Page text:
I’ve been delayed in posting the next blog entry due to my current heavy work load, which is intensified by recent market conditions. This will happen occasionally. Our clients come first, and this blog will have to take a back seat when my daily workload becomes too intense.11

My target posting rate is one per month. There is no rush. The primary purpose of the blog is self-mastery, which is ultimately a long-term pursuit.

In addition, there are times when a blog post I’m working on just doesn’t come together well. As I write about a particular subject, inconsistencies cause me to rethink the premise. That is the purpose of the blog – to explore the nuances of what works in trading asset classes. I’m currently working on a half dozen blog posts in various forms, but with each I’ve hit stopping points where the logic is not complete.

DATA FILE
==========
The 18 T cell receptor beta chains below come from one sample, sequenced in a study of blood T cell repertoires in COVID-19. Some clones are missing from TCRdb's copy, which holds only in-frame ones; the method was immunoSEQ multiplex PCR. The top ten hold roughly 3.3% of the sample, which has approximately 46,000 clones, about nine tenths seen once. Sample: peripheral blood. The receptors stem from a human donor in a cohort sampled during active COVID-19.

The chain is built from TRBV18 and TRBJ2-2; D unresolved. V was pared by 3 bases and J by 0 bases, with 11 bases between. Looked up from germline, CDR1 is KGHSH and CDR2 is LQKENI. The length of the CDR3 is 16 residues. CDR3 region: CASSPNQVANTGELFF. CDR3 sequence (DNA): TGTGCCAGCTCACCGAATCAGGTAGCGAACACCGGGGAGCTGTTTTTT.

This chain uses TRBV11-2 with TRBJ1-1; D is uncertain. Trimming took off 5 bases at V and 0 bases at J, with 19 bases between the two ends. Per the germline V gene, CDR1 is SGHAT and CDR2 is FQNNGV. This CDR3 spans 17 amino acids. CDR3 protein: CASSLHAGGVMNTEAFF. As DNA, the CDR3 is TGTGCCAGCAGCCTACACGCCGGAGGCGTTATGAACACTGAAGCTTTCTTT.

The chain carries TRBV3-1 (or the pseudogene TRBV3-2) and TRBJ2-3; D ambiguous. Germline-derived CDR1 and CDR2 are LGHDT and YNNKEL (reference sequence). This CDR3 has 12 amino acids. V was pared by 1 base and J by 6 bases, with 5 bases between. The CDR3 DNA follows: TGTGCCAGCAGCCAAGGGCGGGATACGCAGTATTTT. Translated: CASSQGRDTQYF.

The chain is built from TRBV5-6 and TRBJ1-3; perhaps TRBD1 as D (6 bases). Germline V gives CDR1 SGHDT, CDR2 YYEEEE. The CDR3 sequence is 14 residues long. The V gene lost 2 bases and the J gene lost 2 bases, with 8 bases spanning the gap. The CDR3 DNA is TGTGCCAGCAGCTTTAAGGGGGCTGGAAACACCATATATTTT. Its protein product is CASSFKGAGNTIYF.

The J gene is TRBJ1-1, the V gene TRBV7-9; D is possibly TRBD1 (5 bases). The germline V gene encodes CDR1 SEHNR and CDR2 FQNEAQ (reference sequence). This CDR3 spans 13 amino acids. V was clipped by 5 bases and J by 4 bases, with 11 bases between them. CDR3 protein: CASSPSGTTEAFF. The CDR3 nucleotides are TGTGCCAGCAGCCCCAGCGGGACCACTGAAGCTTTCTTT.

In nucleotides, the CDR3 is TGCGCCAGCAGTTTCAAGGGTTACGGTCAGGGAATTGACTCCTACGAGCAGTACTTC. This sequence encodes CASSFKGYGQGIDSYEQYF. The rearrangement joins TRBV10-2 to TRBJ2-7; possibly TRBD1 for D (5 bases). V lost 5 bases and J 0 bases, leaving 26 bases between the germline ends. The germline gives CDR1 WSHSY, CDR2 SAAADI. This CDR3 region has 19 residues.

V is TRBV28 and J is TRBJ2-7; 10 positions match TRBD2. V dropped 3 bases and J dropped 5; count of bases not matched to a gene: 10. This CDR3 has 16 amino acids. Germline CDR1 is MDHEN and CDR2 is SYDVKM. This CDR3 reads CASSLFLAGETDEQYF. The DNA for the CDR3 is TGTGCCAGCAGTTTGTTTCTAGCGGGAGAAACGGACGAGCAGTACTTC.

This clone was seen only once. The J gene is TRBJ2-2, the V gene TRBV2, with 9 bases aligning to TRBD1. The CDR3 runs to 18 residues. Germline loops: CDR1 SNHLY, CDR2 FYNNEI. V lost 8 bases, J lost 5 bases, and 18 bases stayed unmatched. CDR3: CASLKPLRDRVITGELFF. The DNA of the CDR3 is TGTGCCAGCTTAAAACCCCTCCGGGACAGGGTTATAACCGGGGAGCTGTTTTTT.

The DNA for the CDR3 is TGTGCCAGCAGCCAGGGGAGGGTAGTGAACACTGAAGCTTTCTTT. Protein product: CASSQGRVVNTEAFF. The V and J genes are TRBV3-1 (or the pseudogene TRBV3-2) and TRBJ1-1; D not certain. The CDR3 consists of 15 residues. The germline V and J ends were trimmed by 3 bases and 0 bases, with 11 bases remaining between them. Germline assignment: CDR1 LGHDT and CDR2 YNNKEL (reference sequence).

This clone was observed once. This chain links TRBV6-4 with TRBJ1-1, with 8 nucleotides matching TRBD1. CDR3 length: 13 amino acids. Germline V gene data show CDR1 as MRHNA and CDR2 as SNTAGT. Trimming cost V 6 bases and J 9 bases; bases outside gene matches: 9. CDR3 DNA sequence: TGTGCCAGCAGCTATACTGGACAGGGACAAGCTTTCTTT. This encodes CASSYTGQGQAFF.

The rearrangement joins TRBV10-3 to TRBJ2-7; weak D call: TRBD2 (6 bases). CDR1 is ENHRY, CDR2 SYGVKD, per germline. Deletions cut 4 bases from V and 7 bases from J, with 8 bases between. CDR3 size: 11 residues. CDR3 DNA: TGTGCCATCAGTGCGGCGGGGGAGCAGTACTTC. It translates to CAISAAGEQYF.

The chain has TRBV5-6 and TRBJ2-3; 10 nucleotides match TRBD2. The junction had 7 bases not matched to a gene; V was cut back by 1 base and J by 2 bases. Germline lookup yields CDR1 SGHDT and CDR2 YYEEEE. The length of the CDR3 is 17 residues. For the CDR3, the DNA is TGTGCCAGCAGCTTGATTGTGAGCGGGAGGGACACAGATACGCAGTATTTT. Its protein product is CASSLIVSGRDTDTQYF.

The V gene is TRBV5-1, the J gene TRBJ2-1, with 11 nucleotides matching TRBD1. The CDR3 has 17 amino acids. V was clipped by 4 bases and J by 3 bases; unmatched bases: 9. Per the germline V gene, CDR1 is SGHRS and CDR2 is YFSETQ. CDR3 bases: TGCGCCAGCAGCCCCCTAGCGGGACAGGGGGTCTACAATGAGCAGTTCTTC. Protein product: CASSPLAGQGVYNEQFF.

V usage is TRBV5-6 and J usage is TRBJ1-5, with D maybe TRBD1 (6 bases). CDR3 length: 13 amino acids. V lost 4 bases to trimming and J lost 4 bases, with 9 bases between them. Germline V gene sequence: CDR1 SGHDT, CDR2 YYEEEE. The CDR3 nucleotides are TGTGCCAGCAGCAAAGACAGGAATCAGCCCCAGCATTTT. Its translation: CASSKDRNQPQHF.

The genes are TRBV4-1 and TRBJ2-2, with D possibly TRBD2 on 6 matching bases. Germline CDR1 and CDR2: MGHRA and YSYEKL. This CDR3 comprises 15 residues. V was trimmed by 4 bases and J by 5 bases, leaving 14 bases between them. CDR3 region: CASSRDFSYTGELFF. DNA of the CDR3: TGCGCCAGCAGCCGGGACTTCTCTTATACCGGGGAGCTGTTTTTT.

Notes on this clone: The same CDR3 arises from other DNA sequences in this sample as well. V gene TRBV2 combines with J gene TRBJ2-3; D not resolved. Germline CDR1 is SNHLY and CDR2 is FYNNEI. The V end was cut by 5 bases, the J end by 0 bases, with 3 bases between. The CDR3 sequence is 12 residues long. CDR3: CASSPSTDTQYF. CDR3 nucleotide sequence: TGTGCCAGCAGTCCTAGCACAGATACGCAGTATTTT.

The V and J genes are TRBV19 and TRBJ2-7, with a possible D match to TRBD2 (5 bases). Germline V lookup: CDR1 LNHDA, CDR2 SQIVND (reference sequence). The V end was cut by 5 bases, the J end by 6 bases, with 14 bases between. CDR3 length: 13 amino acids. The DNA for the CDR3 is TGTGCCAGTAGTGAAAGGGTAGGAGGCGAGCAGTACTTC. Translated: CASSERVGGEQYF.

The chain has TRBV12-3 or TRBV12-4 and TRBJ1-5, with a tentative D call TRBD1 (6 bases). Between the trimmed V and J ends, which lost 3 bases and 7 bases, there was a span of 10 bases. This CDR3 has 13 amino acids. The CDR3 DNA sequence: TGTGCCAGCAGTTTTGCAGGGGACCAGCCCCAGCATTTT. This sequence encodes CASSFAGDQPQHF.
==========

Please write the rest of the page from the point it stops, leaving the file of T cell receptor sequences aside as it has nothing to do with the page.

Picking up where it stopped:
Recently, Alex Golubev and I worked on the concept of divergences. Throughout my career I’ve taken notice of divergences when trading asset classes. When looking at past data we see a relationship between credit spreads and future S&P 500 returns, similar to what has been discussed in the news recently. I had hoped to generalize the concept to all sorts of risky asset classes, yet the data did not support that view. So perhaps, I may have to adjust my use of that concept in the future.

I also intended to write about using non-trend information to trade S&P 500 movements, such as valuation, sentiment, and cycles. In addition, I planned to write about back-testing issues associated with this sort of information. However, our work on divergences has caused me to reexamine the use of non-trend information. This is especially important because trend following has become so popular lately; there may be value in using these non-trend indicators in the future.

Due to the infrequency of blog posts, I highly encourage all readers to sign up for the automatic email notification system.

Have a prosperous 2016.